without Internet Explorer,
in 1280 x 960 resolution
The fifteenth full-length effort from Canadian metallers Anvil, “Hope in Hell,” is one more testament to the band’s undying ethic of producing classic rock ‘n’ roll with a metal attitude, but that never does anything more than present this as another middle-of-the-road effort.
One of the main issues with the album is immediately found in the first half of the album, where the majority of the songs placed here are seemingly mid-tempo efforts that aren’t all that impressive. Alternating between a plodding pace and a chugging mid-tempo effort, the songs are mostly devoid of energy and manage to come off as simplistic, lifeless efforts. While there’s some fine moments spread throughout due to some overall above-average drumming that sticks out nicely, there’s rare moments within this where it rises above and sticks out and leaving the songs to rely solely on the riffing to stand out, which does it little favors. Alternating between the two tempos leaves no room for variation within the songs at all, and while great effort is made for the riffs to give off a sleazy, old-school metal vibe that has remained a band trademark since their inception, this makes for an altogether disorienting experience.
There’s very little difference to the second half of the album, which tends to follow the same formula found on the first half of mixing up the mid-tempo efforts with the faster songs, and the results are about the same in terms of good songs and bland ones. Mixing in the sleazy riffing style and more of a love for classic rock ‘n’ roll than traditional metal bands display, the quality slips when compared to the front part of the album where more metal was featured, even if it was a lackluster quality, and as a whole there’s some rather forgettable tracks there with really only one standing out as being impressive. As this manages to feature the traditional Anvil juvenility effort, it sinks even more due to the whole child-like atmosphere of the song that really doesn’t need to be featured in this stage of their career. Overall, this is where the majority of the album is lowered due to the bland songs and unnecessary childish track.
There’s not a whole lot of songs here that really stick out due to the rather pedestrian writing. The title track’s plodding pace works in this instance only due to the moody atmosphere created with the vocals mixing splendidly with a decent central riff, creating a pretty decent effort. The same can’t be said for similar tracks ‘Through With You’ and ‘Call of Duty,’ both bland and mostly-forgettable chugging mid-tempo efforts with very little life or energy that recall the majority of the songs on here. The effort does contain a couple of faster stuff with ‘Eat Your Words’ and ‘The Fight Is Never Won,’ both containing chaotic proto-thrash riffing and faster paces with well-placed atmospheric interludes through those sleazy riffing, while ‘Pay the Toll’ and ‘Hard Wired’ are more of a classic rock ’n’ roll effort played in metal tones that’s reminiscent of their earlier days. ‘Flying’ and ‘Mankind Machine’ are both classic old-school metal with some aggressive riffing but the mid-tempo pace undoes them somewhat, while ‘Badass Rock ‘N’ Roll’ is a more energetic rocker with nice riffing. The rest of the songs aren't really worthwhile, a blend of bland metal or ridiculous rock trying to pass itself off as metal.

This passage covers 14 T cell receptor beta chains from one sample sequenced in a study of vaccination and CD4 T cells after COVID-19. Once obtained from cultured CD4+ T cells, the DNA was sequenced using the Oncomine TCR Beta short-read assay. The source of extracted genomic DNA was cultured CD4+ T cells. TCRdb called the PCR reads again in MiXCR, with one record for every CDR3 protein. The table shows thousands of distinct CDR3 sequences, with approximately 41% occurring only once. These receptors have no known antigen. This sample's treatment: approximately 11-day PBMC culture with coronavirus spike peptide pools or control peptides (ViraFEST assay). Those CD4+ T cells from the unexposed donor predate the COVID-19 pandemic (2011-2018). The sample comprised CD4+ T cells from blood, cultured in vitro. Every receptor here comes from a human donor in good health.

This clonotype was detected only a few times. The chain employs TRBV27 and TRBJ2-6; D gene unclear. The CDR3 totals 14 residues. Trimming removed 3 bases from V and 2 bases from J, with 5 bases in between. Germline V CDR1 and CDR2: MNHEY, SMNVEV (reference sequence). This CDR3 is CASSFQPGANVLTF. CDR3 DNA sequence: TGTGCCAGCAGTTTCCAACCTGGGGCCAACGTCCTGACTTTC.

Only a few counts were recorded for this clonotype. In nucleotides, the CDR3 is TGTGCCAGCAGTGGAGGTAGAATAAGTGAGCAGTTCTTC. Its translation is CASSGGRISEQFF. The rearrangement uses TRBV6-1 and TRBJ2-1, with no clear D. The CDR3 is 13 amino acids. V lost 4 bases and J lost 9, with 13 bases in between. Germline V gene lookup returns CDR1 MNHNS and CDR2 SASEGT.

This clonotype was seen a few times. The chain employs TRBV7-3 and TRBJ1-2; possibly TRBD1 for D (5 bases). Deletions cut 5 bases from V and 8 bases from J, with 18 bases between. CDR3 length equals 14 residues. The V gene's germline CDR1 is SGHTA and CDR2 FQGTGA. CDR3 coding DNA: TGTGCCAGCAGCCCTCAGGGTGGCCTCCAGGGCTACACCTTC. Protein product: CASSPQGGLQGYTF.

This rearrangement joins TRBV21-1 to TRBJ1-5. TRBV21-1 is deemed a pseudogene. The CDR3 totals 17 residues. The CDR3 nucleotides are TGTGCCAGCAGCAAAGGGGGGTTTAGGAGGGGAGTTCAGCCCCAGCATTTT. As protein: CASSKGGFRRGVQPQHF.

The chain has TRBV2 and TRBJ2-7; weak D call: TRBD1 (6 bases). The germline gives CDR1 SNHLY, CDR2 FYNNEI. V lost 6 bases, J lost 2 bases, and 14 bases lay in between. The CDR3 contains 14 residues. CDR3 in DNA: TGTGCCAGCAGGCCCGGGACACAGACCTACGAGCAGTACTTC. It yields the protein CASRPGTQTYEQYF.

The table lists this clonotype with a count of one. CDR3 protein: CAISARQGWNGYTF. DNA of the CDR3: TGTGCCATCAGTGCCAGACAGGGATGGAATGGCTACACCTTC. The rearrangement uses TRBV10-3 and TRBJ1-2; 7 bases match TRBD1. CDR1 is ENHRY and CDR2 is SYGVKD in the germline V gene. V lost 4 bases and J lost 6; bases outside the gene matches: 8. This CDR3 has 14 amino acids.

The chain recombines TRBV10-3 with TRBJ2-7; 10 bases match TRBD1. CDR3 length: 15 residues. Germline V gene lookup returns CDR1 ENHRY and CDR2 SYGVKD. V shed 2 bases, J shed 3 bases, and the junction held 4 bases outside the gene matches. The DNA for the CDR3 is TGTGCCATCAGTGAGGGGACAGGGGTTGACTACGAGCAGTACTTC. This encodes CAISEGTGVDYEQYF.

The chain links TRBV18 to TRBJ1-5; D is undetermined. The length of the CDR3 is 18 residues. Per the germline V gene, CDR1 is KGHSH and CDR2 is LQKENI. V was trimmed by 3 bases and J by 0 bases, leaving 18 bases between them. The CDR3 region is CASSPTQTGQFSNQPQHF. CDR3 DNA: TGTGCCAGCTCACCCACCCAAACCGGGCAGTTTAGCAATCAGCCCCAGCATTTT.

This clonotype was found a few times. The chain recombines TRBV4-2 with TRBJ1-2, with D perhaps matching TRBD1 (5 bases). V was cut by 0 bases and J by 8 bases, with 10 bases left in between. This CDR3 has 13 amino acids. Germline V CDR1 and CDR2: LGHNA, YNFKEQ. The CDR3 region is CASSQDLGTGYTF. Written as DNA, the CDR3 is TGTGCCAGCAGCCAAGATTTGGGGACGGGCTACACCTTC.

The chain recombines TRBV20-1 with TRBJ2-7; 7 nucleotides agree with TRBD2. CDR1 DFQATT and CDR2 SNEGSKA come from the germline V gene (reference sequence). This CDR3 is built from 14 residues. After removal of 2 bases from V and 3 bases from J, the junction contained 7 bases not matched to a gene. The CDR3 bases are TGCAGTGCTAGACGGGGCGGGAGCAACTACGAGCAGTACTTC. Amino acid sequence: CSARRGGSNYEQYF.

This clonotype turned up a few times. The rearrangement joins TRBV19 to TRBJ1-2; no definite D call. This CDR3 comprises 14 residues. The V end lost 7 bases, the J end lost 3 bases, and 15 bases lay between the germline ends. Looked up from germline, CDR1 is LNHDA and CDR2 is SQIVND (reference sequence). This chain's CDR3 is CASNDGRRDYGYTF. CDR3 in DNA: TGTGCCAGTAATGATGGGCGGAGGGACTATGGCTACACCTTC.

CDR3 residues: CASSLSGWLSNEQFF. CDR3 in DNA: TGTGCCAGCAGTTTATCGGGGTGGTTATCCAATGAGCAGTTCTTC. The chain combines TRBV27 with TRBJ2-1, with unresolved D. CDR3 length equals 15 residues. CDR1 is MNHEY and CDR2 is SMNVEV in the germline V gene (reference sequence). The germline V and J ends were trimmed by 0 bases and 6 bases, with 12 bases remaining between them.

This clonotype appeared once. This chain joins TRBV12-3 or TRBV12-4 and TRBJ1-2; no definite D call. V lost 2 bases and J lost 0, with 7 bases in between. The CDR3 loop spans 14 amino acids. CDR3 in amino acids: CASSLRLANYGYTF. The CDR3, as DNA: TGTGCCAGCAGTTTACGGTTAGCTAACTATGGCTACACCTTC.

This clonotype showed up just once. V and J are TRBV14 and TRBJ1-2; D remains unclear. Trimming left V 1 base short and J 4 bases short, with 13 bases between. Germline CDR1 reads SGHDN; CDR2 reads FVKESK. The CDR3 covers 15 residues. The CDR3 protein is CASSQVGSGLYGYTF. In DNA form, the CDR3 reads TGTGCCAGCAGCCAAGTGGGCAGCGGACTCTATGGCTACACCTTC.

Overall, this isn’t all that great an effort and really shows the band as either being out of it altogether or just relying more on their laurels than anything else, a move that’s not a surprise at this state of their career but they should know better with what material they have presented here. A few decent songs here and a host of bland, lackluster mid-tempo efforts that veer more into classic rock than straight out-and-out heavy metal makes for a really uninvolving effort that sounds far better than expected due to a potent, charging production that gives everything a pretty clear sheen and mixing the guitars to give it a sleazy swagger that should really entice the old-school Anvil fans more than anything. Really, at this point, it’s all who’s going to buy into this one as lazy as the album is and who really should be looking into this one.